VICTORIA -- Green Leader Elizabeth May says increasing her party's seat total by one in Monday's federal election is a bigger victory than it seems and should not be considered a disappointment.
The Greens were hoping for a big breakthrough, but will become a force with three MPs, said May.
"We've done better in Canada than any Green party under the first-past-the-post system," she said, adding there are 19 Greens who have been elected across Canada when provincially elected politicians are counted.
May won the only seat in the House of Commons for the Greens in 2015, followed by a byelection victory for the party last spring.
Jenica Atwin's win in Fredericton gives the party members of Parliament on both coasts and marked the first time the party has elected an MP outside of B.C.
"It's a big breakthrough to have a seat in Fredericton," said May. "It breaks us out of the box of people only thinking we're a Vancouver Island party."
May said Atwin's win also establishes the Greens as Canada's first caucus with more women than men.
May was re-elected in Saanich-Gulf Islands and Paul Manly won again in Nanaimo-Ladysmith after his byelection success earlier this year.
May said the three Green members will be able to achieve results in the House of Commons. She suggested the Greens will also work closely with Independent member Jody Wilson-Raybould, a former Liberal cabinet minister, who was elected Monday in Vancouver.
"It's certainly a lot more than we could do with one seat in a majority Parliament, and I did a lot," said May, recounting her achievements after her first election in 2011. "We are in a position of being the conscience of Parliament."
May suggested this campaign was her last as Green leader.
"I've never made any bones about the fact I want succession planning," she said.
Green supporters gathered in Victoria hoping to cheer more but settled for small bursts of celebration following the three victories.
"We have got a big job to do to break in across the country," said Adam Olsen, a Green member of the B.C. legislature. "There's no doubt about it."
Olsen is one of the three Green MLAs elected in 2017 when the party reached a deal to support the province's minority NDP government.
"I'd like to see more Green seats, but we have to take what we can get," he said.
The Greens called their campaign "Mission: Possible," promising science-based policies to fight climate change and urging voters to consider the future when making their choices.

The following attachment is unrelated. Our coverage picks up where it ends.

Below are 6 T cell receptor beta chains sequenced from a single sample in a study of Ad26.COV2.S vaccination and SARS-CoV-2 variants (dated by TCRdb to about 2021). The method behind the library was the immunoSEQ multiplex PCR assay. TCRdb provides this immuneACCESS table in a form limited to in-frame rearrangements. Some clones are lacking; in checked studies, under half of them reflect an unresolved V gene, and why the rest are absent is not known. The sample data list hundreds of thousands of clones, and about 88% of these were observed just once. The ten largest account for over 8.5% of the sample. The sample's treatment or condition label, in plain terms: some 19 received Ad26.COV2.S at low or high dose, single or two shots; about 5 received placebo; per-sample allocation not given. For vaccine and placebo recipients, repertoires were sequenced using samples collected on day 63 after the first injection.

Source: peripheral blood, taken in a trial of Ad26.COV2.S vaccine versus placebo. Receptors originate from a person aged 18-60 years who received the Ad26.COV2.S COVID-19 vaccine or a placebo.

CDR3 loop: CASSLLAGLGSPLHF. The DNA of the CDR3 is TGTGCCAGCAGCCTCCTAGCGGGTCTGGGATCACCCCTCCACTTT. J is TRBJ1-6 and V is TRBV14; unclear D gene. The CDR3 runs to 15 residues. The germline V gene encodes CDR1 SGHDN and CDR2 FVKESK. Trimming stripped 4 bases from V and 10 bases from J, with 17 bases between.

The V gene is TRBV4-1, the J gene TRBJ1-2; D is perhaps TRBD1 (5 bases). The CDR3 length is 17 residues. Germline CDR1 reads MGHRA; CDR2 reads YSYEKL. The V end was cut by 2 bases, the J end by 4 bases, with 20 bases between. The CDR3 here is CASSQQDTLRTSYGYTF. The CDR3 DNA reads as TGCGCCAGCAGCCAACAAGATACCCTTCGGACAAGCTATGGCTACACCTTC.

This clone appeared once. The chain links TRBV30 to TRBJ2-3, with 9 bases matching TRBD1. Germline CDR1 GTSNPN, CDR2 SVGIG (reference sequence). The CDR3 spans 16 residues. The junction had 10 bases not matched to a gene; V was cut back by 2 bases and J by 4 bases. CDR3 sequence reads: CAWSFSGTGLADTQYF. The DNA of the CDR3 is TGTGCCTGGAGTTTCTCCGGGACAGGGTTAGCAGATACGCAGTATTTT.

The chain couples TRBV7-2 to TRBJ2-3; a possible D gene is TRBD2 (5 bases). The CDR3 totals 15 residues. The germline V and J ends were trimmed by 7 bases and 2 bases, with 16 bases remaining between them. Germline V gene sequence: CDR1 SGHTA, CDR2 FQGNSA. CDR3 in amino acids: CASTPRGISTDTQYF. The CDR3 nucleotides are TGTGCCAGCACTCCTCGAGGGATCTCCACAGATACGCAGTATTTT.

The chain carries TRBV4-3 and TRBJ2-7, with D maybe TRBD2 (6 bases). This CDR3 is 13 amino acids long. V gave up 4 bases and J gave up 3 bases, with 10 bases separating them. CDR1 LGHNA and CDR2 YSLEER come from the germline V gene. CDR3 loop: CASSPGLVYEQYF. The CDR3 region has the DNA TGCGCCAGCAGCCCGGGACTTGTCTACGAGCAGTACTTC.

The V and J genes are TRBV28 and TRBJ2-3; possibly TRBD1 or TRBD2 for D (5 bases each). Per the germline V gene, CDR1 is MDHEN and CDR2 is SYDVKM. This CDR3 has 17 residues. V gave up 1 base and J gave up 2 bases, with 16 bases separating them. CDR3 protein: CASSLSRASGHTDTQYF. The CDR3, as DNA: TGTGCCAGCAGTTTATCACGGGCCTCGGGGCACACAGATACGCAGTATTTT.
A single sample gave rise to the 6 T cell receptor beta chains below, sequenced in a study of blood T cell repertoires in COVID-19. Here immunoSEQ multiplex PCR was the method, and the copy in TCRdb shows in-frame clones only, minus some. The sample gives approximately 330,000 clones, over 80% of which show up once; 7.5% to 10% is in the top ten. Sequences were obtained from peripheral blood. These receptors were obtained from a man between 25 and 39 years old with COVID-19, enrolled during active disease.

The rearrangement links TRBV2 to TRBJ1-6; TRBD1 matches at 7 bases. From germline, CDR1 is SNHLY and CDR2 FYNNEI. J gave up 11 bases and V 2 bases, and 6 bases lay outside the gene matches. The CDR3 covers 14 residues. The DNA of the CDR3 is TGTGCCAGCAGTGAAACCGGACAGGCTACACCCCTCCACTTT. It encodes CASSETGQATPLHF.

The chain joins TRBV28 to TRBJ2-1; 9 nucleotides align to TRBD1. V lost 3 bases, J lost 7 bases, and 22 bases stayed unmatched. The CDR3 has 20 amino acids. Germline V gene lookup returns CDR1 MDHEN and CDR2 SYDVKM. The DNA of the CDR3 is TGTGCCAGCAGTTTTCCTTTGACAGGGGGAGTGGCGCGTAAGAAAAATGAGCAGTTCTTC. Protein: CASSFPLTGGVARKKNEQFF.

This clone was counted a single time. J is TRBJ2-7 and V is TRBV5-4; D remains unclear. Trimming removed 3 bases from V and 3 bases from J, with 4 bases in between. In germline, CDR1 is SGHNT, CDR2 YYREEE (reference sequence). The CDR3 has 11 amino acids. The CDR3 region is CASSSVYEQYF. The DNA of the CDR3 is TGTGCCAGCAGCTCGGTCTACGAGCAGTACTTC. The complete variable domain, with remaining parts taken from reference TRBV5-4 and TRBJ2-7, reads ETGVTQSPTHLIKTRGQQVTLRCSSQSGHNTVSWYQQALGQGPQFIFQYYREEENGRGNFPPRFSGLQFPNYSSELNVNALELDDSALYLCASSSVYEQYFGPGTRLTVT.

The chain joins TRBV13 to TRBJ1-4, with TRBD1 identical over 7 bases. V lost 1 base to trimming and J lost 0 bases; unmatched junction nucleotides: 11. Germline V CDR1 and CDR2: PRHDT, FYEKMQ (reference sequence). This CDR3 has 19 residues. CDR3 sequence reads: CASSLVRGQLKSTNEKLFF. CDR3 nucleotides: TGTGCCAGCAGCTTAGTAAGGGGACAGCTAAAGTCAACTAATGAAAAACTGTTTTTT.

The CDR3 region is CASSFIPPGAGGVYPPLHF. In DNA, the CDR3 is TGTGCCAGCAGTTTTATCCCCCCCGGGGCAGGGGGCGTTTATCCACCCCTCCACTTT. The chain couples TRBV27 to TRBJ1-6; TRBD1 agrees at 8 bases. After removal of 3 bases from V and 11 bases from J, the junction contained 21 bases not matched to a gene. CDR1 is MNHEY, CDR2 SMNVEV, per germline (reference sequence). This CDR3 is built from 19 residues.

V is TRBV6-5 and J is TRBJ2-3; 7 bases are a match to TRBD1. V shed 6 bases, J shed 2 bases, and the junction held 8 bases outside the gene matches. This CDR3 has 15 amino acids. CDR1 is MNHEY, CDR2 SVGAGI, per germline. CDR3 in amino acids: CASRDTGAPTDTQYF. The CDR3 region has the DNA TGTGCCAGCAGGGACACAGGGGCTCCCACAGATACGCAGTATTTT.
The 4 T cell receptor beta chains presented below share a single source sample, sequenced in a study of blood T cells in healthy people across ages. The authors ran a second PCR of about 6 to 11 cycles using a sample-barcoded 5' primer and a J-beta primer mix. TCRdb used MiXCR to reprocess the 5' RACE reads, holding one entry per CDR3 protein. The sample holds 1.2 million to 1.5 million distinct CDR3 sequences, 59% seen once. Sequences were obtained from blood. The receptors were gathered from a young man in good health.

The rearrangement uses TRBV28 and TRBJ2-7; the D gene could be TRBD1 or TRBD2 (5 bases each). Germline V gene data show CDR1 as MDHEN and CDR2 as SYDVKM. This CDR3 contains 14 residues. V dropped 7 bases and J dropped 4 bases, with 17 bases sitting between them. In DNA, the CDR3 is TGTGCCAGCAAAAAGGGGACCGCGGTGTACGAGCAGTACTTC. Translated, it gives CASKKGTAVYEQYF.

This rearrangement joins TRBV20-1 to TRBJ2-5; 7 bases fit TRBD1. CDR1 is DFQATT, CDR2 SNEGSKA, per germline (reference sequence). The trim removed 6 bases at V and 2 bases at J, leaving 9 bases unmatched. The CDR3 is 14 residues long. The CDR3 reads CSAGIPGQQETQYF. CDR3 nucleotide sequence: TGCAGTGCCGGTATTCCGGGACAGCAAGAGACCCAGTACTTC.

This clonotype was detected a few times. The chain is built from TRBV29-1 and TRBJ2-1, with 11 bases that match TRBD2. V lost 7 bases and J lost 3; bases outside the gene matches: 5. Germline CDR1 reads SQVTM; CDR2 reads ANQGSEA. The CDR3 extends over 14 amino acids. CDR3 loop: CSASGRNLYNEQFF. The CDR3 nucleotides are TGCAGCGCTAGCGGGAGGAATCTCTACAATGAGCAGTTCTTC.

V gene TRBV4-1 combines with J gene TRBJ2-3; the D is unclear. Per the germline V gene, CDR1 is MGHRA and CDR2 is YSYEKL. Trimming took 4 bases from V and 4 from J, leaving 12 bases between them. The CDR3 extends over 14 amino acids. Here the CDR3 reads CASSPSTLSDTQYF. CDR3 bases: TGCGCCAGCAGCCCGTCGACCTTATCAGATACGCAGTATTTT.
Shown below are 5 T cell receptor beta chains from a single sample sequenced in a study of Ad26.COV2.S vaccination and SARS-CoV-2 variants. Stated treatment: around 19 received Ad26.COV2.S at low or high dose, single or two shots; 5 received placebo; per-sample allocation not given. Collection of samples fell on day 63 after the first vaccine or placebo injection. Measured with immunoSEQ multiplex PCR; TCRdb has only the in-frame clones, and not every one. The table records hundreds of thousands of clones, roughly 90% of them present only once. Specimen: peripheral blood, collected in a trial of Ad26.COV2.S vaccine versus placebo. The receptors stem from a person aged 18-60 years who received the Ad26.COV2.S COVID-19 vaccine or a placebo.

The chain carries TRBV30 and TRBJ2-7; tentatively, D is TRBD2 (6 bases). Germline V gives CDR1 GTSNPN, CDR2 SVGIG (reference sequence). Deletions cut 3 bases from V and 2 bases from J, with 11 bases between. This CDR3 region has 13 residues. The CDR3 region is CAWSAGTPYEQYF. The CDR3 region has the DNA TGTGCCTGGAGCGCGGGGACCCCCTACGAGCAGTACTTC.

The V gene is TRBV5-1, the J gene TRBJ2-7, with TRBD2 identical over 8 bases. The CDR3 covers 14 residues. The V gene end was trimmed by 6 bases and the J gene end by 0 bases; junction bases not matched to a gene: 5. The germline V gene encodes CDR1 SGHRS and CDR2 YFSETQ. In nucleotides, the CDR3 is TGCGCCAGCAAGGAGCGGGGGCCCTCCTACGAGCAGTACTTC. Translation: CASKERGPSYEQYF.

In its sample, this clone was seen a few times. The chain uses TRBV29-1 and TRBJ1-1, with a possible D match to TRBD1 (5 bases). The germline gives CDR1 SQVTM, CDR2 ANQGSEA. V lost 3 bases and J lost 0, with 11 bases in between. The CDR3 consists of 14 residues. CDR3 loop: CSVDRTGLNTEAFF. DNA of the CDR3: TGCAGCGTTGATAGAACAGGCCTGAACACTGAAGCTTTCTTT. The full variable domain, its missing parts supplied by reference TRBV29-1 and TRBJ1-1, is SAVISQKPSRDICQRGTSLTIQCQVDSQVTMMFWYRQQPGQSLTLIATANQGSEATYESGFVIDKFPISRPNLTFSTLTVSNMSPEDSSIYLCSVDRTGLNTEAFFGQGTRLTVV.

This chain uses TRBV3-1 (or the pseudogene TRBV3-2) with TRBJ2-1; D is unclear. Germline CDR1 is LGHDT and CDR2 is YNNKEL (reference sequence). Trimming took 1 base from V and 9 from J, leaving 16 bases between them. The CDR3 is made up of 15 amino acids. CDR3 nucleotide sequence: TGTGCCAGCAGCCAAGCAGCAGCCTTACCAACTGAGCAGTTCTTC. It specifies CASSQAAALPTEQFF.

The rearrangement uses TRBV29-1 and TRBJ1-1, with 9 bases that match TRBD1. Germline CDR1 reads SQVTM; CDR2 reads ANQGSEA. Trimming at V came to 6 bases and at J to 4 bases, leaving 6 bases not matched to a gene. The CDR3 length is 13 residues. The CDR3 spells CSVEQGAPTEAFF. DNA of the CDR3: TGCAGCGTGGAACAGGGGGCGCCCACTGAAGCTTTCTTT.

May called the election a climate referendum.
"I'm really glad I was able to be the leader in this critical election on climate crisis," she said.
The Greens promised to stop the Trans Mountain pipeline expansion project and pledged to cut greenhouse gas emissions by 60 per cent below 2005 levels by 2030. The party also pledged to plant 10 billion trees over the next 30 years to reduce carbon and recover vast areas of land devastated by wildfires across Canada.
At a campaign stop in Quebec earlier this month, May said the Greens will stand up with Quebecers against the construction of any fossil fuel pipeline in the province. She said the promise to cut greenhouse gas emissions by 60 per cent involves implementing a transition from fossil fuels to clean renewable energy sources that include wind, solar and hydro electric.
May said she expected the thousands of oil, coal and gas workers would find work in Canada's emerging clean-energy sectors.
Since she was first elected in 2011, May has gained a reputation as an effective debater with an unmatched work ethic and a politician known for speaking from her heart on environmental issues.
But despite May's individual success, the long-awaited Green breakthrough has yet to arrive.
When May voted Monday, she said she was thinking about Canada's children.
She said she had spent part of her election day sending messages of thanks to young children from across Canada who wished her luck.
May said many of the children say they are too young to vote but were trying to convince their parents and grandparents to vote Green.
This report by the Canadian Press was first published Oct. 21, 2019.